Monday, March 17, 2008
The LA Times reports on the some recent disciplinary charges and firings that occurred at the UCLA Medical Center after the Center learned of snooping that ccurred into the medical records of Britney Spears. You would think that people would know better. Charles Ornstein writes,
UCLA Medical Center is taking steps to fire at least 13 employees and has suspended at least six others for snooping in the confidential medical records of pop star Britney Spears during her recent hospitalization in its psychiatric unit, a person familiar with the matter said Friday. In addition, six physicians face discipline for peeking at her computerized records, the person said.
Questioned about the breaches, officials acknowledged that it was not the first time UCLA had disciplined workers for looking at Spears' records. Several were caught prying into records after Spears gave birth to her first son, Sean Preston, in September 2005 at Santa Monica-UCLA Medical Center and Orthopaedic Hospital, officials said. Some were fired.
"It's not only surprising, it's very frustrating and it's very disappointing," said Jeri Simpson, the Santa Monica hospital's director of human resources, who handled the discipline in the first instance. "I feel like we do everything that we possibly can to ensure the privacy of our patients and I know we feel horrible that it happened again." Simpson said UCLA treats celebrities "all the time and you never hear about this." "I don't know what it is about this particular person, I don't know what it is about her," she added, referring to Spears. . . .
Such prying is also considered a violation of state and federal laws governing medical privacy. The laws allow for fines of up to $250,000, although such penalties are uncommon. Under different laws, separate fines are allowed if patients are receiving treatment for mental illness or substance abuse.
The state Department of Public Health said late Friday that it had opened an investigation of the hospital. Klove declined to discuss specifics of the most recent incidents, citing privacy protections for patients and workers. But she did say the hospital began taking disciplinary actions immediately upon discovering each breach. "Right from the minute she came in, audits were continually being done," she said. "We watch this all the time. We have people dedicated to looking at records to monitor access." . . . .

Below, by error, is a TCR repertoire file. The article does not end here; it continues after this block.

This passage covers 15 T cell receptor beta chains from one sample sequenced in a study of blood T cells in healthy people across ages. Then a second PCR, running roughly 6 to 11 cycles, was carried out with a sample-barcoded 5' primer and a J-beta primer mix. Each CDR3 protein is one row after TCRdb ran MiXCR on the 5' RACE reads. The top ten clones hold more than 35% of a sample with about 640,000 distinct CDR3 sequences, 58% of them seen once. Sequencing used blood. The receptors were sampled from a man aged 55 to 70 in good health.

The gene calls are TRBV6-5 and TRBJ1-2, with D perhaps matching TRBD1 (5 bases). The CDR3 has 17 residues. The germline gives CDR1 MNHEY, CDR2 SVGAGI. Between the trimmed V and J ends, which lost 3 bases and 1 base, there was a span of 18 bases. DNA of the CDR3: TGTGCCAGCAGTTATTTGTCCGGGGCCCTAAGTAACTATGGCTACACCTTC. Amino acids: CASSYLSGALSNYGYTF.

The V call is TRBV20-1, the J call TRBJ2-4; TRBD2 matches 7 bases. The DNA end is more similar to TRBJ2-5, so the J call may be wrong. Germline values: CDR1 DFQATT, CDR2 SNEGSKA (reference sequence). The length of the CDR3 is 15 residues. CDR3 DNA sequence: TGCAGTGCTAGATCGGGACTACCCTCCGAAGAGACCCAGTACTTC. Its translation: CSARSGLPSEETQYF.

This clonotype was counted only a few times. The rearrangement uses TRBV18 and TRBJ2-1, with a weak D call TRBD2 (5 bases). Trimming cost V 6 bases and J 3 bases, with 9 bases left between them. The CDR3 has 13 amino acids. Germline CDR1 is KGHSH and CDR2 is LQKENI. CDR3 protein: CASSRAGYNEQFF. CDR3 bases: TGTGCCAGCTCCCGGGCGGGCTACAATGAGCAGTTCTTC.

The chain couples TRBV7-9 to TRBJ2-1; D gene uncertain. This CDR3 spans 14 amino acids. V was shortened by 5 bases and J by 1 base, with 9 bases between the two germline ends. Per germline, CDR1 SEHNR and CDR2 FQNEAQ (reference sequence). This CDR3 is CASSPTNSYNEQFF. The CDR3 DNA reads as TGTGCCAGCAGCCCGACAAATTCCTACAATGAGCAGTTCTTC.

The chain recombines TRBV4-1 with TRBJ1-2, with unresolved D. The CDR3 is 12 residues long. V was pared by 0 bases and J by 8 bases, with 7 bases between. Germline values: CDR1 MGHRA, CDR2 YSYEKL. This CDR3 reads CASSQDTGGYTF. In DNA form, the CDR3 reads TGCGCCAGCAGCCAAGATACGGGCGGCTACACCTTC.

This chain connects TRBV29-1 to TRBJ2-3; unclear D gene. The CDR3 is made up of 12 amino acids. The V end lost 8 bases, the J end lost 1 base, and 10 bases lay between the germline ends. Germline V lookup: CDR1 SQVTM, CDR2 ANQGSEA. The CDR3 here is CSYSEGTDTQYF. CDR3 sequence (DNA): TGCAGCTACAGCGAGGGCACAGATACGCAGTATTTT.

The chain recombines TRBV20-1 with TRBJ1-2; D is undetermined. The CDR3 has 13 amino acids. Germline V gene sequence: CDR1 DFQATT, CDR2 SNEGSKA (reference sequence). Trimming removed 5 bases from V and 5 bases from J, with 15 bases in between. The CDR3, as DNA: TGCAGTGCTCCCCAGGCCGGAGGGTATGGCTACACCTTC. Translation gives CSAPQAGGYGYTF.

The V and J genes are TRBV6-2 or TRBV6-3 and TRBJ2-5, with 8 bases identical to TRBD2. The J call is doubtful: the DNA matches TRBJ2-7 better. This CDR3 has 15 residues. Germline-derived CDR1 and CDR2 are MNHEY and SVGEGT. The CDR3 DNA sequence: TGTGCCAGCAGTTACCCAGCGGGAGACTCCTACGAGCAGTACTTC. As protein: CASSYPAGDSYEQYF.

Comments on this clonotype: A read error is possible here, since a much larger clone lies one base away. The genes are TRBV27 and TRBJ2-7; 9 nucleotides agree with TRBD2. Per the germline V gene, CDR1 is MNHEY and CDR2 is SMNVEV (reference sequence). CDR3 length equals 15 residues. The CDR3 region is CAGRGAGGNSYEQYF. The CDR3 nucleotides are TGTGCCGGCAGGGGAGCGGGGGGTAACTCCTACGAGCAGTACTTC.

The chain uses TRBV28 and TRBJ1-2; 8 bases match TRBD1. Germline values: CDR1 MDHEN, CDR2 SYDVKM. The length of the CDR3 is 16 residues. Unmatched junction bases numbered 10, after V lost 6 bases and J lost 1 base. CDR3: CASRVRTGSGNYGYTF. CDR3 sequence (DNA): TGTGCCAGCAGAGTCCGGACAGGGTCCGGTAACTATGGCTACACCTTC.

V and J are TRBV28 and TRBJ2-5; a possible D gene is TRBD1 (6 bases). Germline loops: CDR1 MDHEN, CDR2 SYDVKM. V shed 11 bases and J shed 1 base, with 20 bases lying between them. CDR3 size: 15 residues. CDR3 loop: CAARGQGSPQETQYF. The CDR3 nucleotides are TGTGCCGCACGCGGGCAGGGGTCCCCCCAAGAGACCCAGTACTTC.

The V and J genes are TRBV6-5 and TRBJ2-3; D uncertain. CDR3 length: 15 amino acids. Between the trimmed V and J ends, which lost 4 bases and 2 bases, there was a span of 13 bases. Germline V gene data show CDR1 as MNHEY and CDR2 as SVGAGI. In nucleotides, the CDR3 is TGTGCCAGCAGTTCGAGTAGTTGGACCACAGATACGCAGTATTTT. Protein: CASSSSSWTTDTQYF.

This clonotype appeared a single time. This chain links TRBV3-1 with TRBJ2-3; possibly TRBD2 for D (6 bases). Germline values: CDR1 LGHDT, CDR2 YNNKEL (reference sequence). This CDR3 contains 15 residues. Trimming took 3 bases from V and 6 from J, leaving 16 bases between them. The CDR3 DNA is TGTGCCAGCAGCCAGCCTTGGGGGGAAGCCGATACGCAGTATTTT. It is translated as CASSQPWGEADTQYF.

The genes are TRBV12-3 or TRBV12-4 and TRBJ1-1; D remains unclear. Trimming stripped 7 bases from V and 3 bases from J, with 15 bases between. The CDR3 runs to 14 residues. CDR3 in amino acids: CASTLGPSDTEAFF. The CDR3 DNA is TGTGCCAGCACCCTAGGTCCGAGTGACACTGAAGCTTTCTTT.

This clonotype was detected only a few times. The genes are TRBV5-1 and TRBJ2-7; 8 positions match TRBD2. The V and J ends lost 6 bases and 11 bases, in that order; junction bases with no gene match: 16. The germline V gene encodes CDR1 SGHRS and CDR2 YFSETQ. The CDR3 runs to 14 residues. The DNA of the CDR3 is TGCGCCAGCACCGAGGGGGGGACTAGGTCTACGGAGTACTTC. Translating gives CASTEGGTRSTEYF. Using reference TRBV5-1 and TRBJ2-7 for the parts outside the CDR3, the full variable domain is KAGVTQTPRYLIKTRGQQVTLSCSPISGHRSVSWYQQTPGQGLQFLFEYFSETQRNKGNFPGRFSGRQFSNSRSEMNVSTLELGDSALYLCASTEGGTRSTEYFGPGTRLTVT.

Medical and nonmedical employees are set to be disciplined, although no doctors were targeted for firing, the person said. There is no evidence that any employee leaked information to the media or sold it -- something that hospitals in a celebrity culture have reason to fear.
Nicole Moore, whose union represents three of the non-physician workers involved, said she is trying to determine whether the discipline was administered fairly. Workers are entitled to contest their proposed termination before it becomes final. "We believe that the university has a responsibility to their patients but also their employees to administer fair and consistent discipline to everybody, regardless of their position, whether it's a doctor who violated it or a certified nursing assistant," said Moore, lead organizer for the American Federation of State, County and Municipal Employees, Local 3299 at UCLA.
Klove said doctors are overseen differently than other employees. By law, they report to a medical staff governing body, which has the authority to limit, suspend or revoke their practice privileges.In January, Spears was admitted to UCLA under Section 5150 of California's Welfare and Institutions Code, which allows patients to be held against their will for up to 72 hours for evaluation if they are deemed a danger to themselves or others. Her hold was extended and she was released Feb. 6. . . . .